NCAA football needs to engage in the marijuana discussion, especially if the NFL is opening up a little to it. A recent poll of college football coaches resulted in a pretty negative perspective om cannabis though.
The possibility that cannabis has medical benefits that could help players break away from opiate-based painkillers does not seem to be much of a consideration even though the NFL is now actively researching the benefits and drawbacks of medical marijuana for professional players. Have you accepted medical marijuana’s benefits enough that college players using it would be acceptable?
Marijuana is slowly but surely being legalized across the United States — either for medicinal or recreational use. But the NCAA — and individual universities — still test college athletes to determine whether they smoke weed and punish them accordingly. Yes, even in states like Colorado where marijuana is legal. That led us to ask coaches, under the condition of anonymity, to share their stances on marijuana and whether players should still be punished for using it.
Pot has been called the new six pack. Outrageous? Apparently not to the Candid Coaches.Our respondents reflect society. Marijuana is becoming more socially acceptable. Slightly more than half the states — 26 — have legalized marijuana at least in some broad form. That 35 percent of our coaches believe pot should be legalized nationwide is more than a trend.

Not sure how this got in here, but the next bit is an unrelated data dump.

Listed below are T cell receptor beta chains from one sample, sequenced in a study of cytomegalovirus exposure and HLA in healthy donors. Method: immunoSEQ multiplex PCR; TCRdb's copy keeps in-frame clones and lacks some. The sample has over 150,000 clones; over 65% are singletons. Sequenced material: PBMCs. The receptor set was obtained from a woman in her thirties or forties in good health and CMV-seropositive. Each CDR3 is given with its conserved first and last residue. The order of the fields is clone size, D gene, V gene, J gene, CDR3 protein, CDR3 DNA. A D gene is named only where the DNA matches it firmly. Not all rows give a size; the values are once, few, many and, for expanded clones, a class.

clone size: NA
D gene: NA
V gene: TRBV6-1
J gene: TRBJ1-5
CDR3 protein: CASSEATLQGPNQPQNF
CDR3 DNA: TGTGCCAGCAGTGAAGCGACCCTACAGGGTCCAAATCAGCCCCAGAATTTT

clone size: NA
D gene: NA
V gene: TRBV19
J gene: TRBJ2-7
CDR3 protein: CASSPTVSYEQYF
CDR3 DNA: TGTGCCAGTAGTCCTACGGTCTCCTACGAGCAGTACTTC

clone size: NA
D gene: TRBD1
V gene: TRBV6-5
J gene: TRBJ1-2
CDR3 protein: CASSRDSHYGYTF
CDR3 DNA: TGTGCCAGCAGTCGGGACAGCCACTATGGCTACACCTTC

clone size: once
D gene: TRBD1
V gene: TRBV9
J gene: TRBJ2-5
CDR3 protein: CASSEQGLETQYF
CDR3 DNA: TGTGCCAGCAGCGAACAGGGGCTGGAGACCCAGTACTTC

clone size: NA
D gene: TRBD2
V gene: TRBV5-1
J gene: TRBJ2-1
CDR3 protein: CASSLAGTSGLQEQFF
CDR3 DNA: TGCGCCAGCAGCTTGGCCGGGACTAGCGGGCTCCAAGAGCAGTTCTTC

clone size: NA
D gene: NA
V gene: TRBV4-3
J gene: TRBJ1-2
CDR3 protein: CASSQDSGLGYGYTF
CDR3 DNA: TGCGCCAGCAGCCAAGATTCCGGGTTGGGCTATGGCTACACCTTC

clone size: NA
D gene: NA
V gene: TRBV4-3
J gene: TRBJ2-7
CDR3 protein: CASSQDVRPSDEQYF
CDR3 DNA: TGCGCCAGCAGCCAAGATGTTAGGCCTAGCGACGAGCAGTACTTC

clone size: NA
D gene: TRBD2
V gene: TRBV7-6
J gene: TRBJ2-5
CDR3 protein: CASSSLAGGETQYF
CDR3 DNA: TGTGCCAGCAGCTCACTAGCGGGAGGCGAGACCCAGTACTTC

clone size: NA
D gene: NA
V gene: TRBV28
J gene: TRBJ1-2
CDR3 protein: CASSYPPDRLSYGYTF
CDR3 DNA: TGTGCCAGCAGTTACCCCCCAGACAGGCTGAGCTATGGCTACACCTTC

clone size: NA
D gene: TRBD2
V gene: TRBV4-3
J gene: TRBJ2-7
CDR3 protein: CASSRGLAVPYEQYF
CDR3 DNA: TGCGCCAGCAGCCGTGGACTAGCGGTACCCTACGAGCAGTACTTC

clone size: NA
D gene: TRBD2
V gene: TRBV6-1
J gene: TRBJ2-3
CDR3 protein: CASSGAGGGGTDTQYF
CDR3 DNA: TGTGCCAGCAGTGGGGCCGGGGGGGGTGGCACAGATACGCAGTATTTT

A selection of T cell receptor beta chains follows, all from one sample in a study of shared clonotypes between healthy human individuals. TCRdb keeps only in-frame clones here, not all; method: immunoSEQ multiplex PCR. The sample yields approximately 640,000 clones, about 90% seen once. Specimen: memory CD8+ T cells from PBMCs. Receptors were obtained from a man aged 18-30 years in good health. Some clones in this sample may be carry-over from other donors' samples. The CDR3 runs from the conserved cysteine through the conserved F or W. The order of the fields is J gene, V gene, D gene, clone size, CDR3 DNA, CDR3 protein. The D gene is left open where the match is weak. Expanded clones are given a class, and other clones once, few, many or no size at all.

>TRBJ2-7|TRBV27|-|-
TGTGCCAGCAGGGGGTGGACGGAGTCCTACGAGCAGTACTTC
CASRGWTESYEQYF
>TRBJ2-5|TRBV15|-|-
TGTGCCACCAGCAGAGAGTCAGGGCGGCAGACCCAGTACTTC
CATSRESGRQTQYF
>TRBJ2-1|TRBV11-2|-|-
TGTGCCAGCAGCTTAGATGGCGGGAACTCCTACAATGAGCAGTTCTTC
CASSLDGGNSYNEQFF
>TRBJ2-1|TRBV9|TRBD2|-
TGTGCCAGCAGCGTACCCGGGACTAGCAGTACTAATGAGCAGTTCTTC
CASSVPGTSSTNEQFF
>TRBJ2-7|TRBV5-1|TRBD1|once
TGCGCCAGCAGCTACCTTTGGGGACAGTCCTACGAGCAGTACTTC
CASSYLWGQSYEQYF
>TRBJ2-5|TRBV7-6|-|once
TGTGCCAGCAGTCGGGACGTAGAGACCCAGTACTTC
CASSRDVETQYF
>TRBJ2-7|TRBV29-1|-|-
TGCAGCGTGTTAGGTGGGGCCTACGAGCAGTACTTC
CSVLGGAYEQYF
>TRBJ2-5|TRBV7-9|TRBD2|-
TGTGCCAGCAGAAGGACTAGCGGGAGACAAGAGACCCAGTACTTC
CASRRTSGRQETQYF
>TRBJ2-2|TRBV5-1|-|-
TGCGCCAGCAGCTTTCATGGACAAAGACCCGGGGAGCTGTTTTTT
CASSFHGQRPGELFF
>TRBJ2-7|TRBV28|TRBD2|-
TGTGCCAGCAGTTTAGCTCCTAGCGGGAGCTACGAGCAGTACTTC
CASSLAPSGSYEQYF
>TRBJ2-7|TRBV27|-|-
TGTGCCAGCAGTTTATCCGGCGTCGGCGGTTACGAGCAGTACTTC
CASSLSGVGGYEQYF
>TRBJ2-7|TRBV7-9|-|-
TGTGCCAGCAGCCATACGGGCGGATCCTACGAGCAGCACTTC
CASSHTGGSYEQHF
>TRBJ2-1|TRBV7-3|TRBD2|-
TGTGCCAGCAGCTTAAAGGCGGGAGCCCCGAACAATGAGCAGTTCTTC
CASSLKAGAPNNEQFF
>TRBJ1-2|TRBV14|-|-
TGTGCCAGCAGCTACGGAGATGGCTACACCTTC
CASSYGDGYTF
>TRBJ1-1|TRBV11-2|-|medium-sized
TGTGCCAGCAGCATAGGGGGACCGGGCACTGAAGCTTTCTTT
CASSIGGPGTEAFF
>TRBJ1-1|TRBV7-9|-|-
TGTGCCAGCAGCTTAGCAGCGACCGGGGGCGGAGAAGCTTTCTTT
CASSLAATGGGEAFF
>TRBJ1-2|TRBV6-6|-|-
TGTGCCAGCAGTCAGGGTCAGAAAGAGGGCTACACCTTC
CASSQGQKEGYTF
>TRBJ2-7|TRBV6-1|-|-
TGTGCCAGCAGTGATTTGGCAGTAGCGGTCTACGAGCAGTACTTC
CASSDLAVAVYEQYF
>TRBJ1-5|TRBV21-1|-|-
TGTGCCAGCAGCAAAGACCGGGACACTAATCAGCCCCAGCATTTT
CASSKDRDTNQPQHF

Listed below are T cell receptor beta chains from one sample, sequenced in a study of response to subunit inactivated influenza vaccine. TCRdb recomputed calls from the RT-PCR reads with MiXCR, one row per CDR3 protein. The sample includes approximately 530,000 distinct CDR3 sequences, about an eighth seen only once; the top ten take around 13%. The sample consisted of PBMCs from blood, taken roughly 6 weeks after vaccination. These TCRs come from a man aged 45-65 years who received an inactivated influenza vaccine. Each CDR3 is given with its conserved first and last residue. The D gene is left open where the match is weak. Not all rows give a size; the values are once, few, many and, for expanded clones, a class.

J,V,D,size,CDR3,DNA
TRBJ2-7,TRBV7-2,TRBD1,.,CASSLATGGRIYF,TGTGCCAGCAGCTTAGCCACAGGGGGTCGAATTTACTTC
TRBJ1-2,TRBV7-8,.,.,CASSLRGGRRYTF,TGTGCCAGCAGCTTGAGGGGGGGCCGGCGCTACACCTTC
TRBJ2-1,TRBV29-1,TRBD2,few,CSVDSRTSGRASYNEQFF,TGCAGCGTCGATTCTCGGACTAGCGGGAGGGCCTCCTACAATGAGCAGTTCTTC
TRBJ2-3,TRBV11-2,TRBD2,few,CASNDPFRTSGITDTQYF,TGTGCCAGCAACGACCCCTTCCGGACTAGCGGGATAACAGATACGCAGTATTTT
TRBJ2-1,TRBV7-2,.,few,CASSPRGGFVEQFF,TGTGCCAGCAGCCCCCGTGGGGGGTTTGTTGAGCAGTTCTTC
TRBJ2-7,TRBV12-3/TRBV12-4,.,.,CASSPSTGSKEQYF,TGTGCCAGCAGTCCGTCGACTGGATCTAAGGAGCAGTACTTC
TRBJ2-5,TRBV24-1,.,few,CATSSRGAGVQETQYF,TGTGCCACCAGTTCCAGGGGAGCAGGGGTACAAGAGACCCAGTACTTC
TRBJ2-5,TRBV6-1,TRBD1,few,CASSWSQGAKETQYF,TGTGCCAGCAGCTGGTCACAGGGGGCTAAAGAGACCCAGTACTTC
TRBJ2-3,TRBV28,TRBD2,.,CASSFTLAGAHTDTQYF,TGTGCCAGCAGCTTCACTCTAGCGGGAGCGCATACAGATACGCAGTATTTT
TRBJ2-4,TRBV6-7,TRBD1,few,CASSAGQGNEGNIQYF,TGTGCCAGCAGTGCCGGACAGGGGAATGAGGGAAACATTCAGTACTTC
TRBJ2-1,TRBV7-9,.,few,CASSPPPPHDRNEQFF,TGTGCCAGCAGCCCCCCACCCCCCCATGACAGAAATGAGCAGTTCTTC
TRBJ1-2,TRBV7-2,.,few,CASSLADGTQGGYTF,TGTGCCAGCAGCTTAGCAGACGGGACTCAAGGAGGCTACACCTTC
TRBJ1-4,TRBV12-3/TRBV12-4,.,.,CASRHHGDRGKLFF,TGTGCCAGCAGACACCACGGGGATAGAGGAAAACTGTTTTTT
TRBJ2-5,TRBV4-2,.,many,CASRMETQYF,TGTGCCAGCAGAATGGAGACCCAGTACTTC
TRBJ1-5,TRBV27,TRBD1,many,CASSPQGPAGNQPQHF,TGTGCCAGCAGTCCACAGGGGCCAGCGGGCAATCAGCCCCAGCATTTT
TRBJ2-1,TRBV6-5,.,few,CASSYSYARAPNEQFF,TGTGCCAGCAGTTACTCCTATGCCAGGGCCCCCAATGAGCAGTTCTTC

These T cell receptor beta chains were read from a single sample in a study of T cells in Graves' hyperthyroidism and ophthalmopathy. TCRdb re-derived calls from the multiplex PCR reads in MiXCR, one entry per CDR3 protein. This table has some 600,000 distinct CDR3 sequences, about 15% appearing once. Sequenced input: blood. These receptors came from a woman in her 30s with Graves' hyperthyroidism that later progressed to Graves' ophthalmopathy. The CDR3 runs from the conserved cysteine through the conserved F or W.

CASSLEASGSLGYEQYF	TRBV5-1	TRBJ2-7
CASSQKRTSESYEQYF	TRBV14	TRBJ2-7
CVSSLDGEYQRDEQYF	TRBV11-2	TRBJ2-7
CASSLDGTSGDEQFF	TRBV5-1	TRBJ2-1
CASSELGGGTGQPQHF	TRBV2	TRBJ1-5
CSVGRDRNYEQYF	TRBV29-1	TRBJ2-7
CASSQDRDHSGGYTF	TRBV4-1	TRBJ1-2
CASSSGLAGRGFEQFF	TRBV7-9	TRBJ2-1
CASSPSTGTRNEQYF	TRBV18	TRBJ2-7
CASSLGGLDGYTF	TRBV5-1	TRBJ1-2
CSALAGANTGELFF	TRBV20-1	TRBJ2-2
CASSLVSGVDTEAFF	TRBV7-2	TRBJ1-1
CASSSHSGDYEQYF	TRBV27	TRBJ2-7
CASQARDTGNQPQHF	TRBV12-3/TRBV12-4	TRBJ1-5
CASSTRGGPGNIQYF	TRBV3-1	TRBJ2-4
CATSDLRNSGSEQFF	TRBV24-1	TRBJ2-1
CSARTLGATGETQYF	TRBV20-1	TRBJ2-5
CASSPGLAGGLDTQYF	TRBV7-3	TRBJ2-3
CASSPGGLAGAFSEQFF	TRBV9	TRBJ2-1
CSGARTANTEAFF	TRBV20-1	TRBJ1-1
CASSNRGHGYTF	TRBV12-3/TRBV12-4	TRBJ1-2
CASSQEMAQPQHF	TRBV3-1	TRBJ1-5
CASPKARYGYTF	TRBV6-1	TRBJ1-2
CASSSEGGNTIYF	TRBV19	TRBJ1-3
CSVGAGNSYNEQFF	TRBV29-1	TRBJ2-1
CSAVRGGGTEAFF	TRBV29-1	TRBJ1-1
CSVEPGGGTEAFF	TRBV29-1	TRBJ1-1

You see, it really doesn’t matter what your politics are. The change is coming. The NCAA has been testing for drugs for decades. Marijuana is just not that big a deal anymore.
Maybe the association woke up to the incongruity of testing itself. The hit rate for NCAA drug positives remain in the 2-3 percent range. If you think only 2-3 percent of players have illicit substances in their systems then you’re as dumb as the testers themselves. To get caught you either have to be stupid or sloppy. The science of masking drug use has always been ahead of drug testing itself.
Then there is the drug itself. Marijuana is not performance enhancing. Anything but. The NCAA said so in 2014 in one of the most progressive statements the association has ever made. “Street drugs are not performance-enhancing in nature …”
Perhaps that’s why an amazing 18 percent of the Candid Coaches said either marijuana should not be tested for any longer or players should not be suspended for using it. Times truly have changed.
It’s important to note in this survey that the minority of voters on both questions were the most passionate.
It’s both a common sense and ethical argument. If a regular citizen can posses and consume pot, why can’t a college football player?
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